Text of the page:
Saturday, October 30, 2021

A Golfer Writes

 –Working draft 103021–

Torrey at practice.

"Trying hard is best done in preparation and analysis." 

–Torrey Viger

Torrey Viger is a former athlete of mine from the 1980s. A mentor/coach who has competed as amateur golfer since 2002, Torrey is a former PGA Club Professional (1993-2000) who works hard on his game and lives a golf centric life. He dedicates time to analyzing his performances through writing. His focused, serious approach reminds me of Maverick McNealy's, as chronicled in this 7-minute piece, Stanford's McNealy seeks constant improvement, on Golf Channel from 2015, just after McNealy won NCAA College Player of the Year–2015. Now, McNealy is a year into his life on the PGA tour.  He's a guitarist, a dedicated home chef, and fur baby dad extraordinaire. 

Torrey helped my colleague, Dr. Ken Martin, and me as a reviewer of our 2018 book, The Golfer's Workbook: A Season of Golf and Reflection. Torrey's insights and thoughtful feedback on our draft book revealed his dedication as a "student of golf." 

Golf is coming to an end in northern New England, and Torrey wrote to share his approach in analyzing his season. He wrote,         

Last round yesterday. I started my offseason training, compiling stats, and making some general notes, including attainable goals for next season. Reflecting on what I’ve learned about my strengths and weaknesses will allow me to write in more detail about how I actually reach my goals. My birdie putt proximity distance from the hole was not ideal this year, so my iron game needs some attention.

I admire the clarity of Torrey's observations. There's no excuse making or whining, just straight on analysis. With his first reflection, Torrey also included a photo of his final score card and, interestingly, recap of his golf journal writing: 

2021 Golf Journal, a Recap
Click on photo to enlarge

His written recap reveals the positives of the season––for example, indoor chipping, driving the ball, effective chipping and pitching, putting, helping others, made friends, "scored well when it really counted,"and a stroke average of 75.7 for 36 posted scores. He also listed areas for improvement, for example:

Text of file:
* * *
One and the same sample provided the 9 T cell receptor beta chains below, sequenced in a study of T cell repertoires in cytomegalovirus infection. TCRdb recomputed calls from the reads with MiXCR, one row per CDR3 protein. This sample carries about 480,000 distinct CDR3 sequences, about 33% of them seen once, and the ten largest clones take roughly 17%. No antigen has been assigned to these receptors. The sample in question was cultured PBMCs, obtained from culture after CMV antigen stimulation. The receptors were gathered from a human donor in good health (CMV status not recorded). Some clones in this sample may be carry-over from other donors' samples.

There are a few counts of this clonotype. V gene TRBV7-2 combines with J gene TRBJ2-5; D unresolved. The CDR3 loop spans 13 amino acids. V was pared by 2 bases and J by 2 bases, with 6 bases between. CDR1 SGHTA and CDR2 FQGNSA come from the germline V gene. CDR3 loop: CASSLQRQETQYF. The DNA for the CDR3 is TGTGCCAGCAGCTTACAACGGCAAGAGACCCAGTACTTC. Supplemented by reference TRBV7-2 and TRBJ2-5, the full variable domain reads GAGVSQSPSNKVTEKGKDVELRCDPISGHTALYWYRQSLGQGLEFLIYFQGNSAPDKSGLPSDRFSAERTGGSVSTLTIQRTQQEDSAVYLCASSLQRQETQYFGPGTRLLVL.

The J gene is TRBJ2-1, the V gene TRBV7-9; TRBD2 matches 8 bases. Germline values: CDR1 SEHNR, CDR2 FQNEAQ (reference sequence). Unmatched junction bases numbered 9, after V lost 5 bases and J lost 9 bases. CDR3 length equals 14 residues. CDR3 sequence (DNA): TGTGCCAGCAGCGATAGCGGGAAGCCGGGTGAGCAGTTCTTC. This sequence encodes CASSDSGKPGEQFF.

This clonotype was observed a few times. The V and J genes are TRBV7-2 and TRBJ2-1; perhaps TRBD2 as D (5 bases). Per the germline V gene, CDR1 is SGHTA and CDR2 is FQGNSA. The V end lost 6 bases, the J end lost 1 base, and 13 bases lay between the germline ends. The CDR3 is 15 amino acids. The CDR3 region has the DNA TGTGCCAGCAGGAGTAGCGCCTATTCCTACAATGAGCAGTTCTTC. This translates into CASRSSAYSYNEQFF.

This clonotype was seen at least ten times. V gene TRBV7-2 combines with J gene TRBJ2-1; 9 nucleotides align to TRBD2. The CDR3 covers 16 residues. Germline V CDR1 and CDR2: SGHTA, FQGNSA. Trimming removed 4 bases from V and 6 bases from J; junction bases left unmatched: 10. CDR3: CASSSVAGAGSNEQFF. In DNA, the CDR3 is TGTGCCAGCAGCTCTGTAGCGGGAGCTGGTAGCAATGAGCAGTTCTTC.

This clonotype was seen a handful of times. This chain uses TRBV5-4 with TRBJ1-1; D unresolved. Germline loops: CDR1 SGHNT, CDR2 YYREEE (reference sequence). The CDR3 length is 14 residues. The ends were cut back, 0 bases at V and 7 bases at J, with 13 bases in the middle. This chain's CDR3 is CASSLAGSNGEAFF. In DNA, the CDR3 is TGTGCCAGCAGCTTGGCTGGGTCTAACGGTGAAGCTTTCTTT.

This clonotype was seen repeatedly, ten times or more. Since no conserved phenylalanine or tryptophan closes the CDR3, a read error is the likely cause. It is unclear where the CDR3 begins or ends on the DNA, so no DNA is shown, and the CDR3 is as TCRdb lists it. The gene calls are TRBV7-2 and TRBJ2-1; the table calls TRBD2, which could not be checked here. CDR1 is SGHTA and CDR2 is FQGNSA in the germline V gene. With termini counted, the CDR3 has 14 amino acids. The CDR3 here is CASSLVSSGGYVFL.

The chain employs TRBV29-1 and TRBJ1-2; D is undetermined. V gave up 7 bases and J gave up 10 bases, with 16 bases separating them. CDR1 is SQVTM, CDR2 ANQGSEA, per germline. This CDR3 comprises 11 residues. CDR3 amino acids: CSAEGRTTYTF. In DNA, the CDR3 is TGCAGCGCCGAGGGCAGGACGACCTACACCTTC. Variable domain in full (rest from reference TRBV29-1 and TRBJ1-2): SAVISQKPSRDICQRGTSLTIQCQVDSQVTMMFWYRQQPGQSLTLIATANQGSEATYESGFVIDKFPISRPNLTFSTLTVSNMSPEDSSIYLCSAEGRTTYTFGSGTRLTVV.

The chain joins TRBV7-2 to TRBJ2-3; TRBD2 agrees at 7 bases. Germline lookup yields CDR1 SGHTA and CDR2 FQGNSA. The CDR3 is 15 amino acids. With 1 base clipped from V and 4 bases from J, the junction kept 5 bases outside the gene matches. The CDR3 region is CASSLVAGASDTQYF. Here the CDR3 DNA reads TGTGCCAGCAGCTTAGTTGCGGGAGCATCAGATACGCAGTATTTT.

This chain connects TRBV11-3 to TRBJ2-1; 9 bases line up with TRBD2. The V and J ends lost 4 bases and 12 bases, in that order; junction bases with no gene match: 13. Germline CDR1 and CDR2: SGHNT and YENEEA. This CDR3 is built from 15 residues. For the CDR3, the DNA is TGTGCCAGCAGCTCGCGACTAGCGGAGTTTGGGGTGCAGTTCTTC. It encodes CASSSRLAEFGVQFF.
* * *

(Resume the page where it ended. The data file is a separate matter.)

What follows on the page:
–Better iron play with better contact and accuracy

–Make more Birdie putts

–Focus more when it doesn't count

–Stretch more

–hydrate & snack on the 6th and 13th hole (PBJ & nuts) throughout

The next day he sent along a revised recap where he added in a few more thoughts. The one I spied immediately was at the bottom: 

Revised Recap

He added, "Journal more!" And again, no argument here. 

On his final score card, he also listed his 2022 goals: 

Final Score Card plays '22 Goals

Those goals included 10 - 15%, 9-hole round or better, 1.5 Birdies/ round, 4 or more rounds even par of better, and "Win Club Championship." I asked Torrey for a bit of clarification. He answered, 

The 10-15% [improvement] is for 9-hole rounds even par or better. [The] stretch goal is 20%. I should be able to play 1 of 5, 9-hole segments at even or better.

Torrey also included a picture of his cards through the season. He notetakes on these cards not unlike Ken and many other golfers I've met. 

A season of scorecards. 

The day after our text conversation, Torrey sent along his handicap index and a correction to his stroke average. He also included his NHGA Handicap Index, added below. 

Handicap Index, 2021